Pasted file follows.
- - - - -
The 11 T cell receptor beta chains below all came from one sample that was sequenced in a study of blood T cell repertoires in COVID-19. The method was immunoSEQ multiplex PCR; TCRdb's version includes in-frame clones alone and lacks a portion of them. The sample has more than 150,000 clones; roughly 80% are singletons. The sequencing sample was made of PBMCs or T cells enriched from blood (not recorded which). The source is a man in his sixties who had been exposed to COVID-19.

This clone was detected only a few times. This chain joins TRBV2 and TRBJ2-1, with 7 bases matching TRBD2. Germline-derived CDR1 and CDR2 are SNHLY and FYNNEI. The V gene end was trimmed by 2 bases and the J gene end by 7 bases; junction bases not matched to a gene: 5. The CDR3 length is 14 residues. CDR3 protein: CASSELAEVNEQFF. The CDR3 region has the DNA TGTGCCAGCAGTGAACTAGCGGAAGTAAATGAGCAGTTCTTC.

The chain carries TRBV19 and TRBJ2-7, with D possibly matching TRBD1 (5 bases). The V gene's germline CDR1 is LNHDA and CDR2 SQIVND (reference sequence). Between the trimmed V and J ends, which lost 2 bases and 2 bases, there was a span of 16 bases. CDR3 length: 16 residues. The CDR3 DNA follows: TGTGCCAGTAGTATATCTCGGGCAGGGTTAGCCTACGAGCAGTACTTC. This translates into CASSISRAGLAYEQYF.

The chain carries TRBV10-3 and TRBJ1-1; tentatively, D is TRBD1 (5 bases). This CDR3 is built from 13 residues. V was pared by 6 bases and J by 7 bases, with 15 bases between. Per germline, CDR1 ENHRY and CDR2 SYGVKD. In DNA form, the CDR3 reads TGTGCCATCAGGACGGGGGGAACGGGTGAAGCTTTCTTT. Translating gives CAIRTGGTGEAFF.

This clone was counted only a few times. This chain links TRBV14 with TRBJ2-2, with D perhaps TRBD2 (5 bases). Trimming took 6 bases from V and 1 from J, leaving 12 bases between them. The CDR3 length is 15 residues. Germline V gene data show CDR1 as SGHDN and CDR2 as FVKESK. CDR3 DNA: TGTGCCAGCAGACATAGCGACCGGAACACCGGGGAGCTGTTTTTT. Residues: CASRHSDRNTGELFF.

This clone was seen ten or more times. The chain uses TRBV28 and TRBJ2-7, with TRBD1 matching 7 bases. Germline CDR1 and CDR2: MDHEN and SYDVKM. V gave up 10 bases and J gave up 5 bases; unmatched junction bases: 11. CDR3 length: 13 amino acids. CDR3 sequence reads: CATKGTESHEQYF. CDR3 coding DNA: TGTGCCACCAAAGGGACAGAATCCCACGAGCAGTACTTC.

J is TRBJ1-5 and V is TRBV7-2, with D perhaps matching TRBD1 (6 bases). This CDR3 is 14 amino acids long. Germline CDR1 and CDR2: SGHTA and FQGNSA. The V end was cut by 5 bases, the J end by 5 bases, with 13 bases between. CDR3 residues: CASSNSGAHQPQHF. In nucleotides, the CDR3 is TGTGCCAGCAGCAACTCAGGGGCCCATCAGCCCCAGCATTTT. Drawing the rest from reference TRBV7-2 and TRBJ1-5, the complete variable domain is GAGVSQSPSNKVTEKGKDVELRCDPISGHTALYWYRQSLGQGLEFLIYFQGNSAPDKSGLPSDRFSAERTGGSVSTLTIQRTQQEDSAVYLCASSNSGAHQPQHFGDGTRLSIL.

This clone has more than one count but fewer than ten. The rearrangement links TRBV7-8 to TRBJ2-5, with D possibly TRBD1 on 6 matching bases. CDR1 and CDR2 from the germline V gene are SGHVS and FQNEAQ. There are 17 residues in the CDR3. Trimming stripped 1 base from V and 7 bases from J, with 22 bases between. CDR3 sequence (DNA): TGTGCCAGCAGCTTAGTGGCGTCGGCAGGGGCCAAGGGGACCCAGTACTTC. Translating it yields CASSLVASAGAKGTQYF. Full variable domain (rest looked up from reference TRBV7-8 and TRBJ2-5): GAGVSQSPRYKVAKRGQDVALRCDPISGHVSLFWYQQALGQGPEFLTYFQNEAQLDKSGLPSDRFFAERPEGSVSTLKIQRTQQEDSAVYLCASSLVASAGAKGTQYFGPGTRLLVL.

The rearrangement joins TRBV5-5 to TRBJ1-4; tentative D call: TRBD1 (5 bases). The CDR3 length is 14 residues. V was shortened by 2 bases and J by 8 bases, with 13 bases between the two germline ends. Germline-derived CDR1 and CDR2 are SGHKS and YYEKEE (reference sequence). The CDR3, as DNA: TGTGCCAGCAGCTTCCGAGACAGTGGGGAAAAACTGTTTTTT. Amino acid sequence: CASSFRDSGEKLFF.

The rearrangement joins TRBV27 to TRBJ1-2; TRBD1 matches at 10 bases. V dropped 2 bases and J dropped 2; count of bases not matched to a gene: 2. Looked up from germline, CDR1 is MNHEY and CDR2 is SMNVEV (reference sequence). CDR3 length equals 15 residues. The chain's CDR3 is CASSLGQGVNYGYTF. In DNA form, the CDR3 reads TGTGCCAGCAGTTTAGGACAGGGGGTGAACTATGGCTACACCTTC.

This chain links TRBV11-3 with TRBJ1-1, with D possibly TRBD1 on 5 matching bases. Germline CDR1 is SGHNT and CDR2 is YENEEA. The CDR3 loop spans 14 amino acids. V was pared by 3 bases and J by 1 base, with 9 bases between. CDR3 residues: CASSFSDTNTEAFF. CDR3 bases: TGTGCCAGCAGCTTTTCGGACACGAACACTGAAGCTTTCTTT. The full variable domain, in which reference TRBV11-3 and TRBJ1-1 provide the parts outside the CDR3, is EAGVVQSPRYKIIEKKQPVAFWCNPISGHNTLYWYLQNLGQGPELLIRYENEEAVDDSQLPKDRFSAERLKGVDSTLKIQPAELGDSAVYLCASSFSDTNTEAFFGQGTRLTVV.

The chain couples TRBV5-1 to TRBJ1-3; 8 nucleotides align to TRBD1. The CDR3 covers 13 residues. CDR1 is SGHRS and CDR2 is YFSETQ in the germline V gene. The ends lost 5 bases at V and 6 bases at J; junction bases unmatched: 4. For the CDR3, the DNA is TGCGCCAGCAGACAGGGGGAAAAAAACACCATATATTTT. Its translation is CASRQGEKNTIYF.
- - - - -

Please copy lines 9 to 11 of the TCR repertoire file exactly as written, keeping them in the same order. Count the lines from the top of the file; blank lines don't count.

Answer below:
The rearrangement joins TRBV5-5 to TRBJ1-4; tentative D call: TRBD1 (5 bases). The CDR3 length is 14 residues. V was shortened by 2 bases and J by 8 bases, with 13 bases between the two germline ends. Germline-derived CDR1 and CDR2 are SGHKS and YYEKEE (reference sequence). The CDR3, as DNA: TGTGCCAGCAGCTTCCGAGACAGTGGGGAAAAACTGTTTTTT. Amino acid sequence: CASSFRDSGEKLFF.

The rearrangement joins TRBV27 to TRBJ1-2; TRBD1 matches at 10 bases. V dropped 2 bases and J dropped 2; count of bases not matched to a gene: 2. Looked up from germline, CDR1 is MNHEY and CDR2 is SMNVEV (reference sequence). CDR3 length equals 15 residues. The chain's CDR3 is CASSLGQGVNYGYTF. In DNA form, the CDR3 reads TGTGCCAGCAGTTTAGGACAGGGGGTGAACTATGGCTACACCTTC.

This chain links TRBV11-3 with TRBJ1-1, with D possibly TRBD1 on 5 matching bases. Germline CDR1 is SGHNT and CDR2 is YENEEA. The CDR3 loop spans 14 amino acids. V was pared by 3 bases and J by 1 base, with 9 bases between. CDR3 residues: CASSFSDTNTEAFF. CDR3 bases: TGTGCCAGCAGCTTTTCGGACACGAACACTGAAGCTTTCTTT. The full variable domain, in which reference TRBV11-3 and TRBJ1-1 provide the parts outside the CDR3, is EAGVVQSPRYKIIEKKQPVAFWCNPISGHNTLYWYLQNLGQGPELLIRYENEEAVDDSQLPKDRFSAERLKGVDSTLKIQPAELGDSAVYLCASSFSDTNTEAFFGQGTRLTVV.